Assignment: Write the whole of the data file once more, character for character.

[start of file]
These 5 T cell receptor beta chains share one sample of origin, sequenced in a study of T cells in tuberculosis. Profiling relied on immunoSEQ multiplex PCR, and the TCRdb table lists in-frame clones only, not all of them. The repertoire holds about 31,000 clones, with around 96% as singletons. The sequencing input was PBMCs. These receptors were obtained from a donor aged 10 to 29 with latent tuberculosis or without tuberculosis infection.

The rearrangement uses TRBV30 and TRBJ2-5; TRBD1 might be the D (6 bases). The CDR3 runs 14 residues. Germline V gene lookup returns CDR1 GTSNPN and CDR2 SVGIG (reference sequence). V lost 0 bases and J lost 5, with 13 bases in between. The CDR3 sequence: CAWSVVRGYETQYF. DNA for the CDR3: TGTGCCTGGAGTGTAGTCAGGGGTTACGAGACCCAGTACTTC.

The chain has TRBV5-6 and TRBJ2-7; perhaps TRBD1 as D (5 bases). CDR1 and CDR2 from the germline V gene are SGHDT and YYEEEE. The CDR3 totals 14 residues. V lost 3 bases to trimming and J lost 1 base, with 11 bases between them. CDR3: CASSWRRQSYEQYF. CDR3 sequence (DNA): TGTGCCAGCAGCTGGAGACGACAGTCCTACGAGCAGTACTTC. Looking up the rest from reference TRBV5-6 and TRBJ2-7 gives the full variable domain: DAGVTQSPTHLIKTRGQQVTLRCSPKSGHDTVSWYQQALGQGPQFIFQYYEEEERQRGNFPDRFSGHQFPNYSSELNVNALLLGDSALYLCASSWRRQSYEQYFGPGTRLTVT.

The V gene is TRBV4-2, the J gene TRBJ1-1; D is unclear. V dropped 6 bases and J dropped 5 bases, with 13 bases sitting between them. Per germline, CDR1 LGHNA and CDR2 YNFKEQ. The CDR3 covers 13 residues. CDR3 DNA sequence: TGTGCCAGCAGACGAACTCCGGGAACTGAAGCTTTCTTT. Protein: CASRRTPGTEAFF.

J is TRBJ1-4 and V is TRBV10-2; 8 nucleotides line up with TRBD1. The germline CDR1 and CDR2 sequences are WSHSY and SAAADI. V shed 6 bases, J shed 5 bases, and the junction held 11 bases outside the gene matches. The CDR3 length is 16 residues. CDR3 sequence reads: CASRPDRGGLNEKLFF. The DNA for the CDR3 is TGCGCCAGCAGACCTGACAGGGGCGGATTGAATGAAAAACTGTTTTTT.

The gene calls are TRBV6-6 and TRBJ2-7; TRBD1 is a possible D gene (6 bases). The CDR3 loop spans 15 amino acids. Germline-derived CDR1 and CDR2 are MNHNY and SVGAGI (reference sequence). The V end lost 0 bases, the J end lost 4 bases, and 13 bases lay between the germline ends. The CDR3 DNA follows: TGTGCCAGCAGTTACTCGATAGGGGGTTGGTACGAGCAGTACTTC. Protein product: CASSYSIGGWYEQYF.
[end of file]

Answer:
These 5 T cell receptor beta chains share one sample of origin, sequenced in a study of T cells in tuberculosis. Profiling relied on immunoSEQ multiplex PCR, and the TCRdb table lists in-frame clones only, not all of them. The repertoire holds about 31,000 clones, with around 96% as singletons. The sequencing input was PBMCs. These receptors were obtained from a donor aged 10 to 29 with latent tuberculosis or without tuberculosis infection.

The rearrangement uses TRBV30 and TRBJ2-5; TRBD1 might be the D (6 bases). The CDR3 runs 14 residues. Germline V gene lookup returns CDR1 GTSNPN and CDR2 SVGIG (reference sequence). V lost 0 bases and J lost 5, with 13 bases in between. The CDR3 sequence: CAWSVVRGYETQYF. DNA for the CDR3: TGTGCCTGGAGTGTAGTCAGGGGTTACGAGACCCAGTACTTC.

The chain has TRBV5-6 and TRBJ2-7; perhaps TRBD1 as D (5 bases). CDR1 and CDR2 from the germline V gene are SGHDT and YYEEEE. The CDR3 totals 14 residues. V lost 3 bases to trimming and J lost 1 base, with 11 bases between them. CDR3: CASSWRRQSYEQYF. CDR3 sequence (DNA): TGTGCCAGCAGCTGGAGACGACAGTCCTACGAGCAGTACTTC. Looking up the rest from reference TRBV5-6 and TRBJ2-7 gives the full variable domain: DAGVTQSPTHLIKTRGQQVTLRCSPKSGHDTVSWYQQALGQGPQFIFQYYEEEERQRGNFPDRFSGHQFPNYSSELNVNALLLGDSALYLCASSWRRQSYEQYFGPGTRLTVT.

The V gene is TRBV4-2, the J gene TRBJ1-1; D is unclear. V dropped 6 bases and J dropped 5 bases, with 13 bases sitting between them. Per germline, CDR1 LGHNA and CDR2 YNFKEQ. The CDR3 covers 13 residues. CDR3 DNA sequence: TGTGCCAGCAGACGAACTCCGGGAACTGAAGCTTTCTTT. Protein: CASRRTPGTEAFF.

J is TRBJ1-4 and V is TRBV10-2; 8 nucleotides line up with TRBD1. The germline CDR1 and CDR2 sequences are WSHSY and SAAADI. V shed 6 bases, J shed 5 bases, and the junction held 11 bases outside the gene matches. The CDR3 length is 16 residues. CDR3 sequence reads: CASRPDRGGLNEKLFF. The DNA for the CDR3 is TGCGCCAGCAGACCTGACAGGGGCGGATTGAATGAAAAACTGTTTTTT.

The gene calls are TRBV6-6 and TRBJ2-7; TRBD1 is a possible D gene (6 bases). The CDR3 loop spans 15 amino acids. Germline-derived CDR1 and CDR2 are MNHNY and SVGAGI (reference sequence). The V end lost 0 bases, the J end lost 4 bases, and 13 bases lay between the germline ends. The CDR3 DNA follows: TGTGCCAGCAGTTACTCGATAGGGGGTTGGTACGAGCAGTACTTC. Protein product: CASSYSIGGWYEQYF.